Good smoothie vegetables

Vegetables also have different GI scores.

Here are a few examples of low scoring vegetables that would be good in a smoothie:

  • green peas have a GI Score of 54 and a GL of 4
  • carrots have a GI Score of 71 but a GL of 6
  • pumpkin has a GI Score of 75 but a GL of 3
  • spinach has a GI Score of 15 and a GL of 0
  • broccoli has a GI Score of 10 and a GL of 0
  • cabbage has a GI Score of 10 and a GL of 0
  • kale has a GI Score of 2-4 and a GL of 0

Other good ingredients to use

A good smoothie often contains more than just fruits, vegetables, and a fat source. Other ingredients can add both flavor and nutrition. Some additional ingredients to think about include:

[raw almond milk in a glass bottle]
Unsweetened almond or soy milk is a good alternative to regular milk for people looking to avoid dairy.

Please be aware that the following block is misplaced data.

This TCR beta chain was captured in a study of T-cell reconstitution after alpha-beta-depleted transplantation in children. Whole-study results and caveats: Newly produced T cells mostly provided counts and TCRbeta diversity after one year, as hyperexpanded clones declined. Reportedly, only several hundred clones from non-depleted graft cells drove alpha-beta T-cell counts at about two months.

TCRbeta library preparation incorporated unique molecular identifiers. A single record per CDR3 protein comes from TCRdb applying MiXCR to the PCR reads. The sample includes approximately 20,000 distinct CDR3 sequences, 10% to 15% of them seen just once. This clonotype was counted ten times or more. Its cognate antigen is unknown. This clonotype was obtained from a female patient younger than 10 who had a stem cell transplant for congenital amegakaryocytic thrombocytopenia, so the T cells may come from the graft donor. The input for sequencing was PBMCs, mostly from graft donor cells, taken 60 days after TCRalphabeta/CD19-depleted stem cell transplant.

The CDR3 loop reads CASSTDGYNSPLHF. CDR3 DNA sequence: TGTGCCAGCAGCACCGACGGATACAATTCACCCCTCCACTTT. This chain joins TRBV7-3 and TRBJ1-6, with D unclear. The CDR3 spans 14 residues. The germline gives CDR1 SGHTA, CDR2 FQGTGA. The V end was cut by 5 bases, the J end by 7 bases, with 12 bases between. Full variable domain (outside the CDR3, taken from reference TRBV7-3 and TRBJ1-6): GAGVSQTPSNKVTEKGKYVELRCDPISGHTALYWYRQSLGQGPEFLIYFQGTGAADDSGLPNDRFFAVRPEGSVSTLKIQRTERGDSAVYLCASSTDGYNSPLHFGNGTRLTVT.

• unsweetened almond or soy milk
  • ice for extra chill
  • reduced-fat or whole milk
  • a small amount of oatmeal
  • extracts, such as vanilla or almond
  • cinnamon
  • cocoa powder
  • black coffee
  • natural peanut butter (no sugar added)
  • nutmeg
  • ginger
  • turmeric

Considerations for people with diabetes and another health condition

People with diabetes may have other existing conditions to contend with, such as high blood pressure, obesity, celiac disease, and lactose intolerance. These other conditions may limit what kinds of ingredients can be used in a smoothie.

Lactose intolerance

People who are lactose intolerant should avoid adding dairy milk or any byproducts of dairy milk, such as yogurt, to a smoothie. Almond milk or soy milk are good alternatives, and they can be used instead of milk in nearly any smoothie recipe.

Celiac disease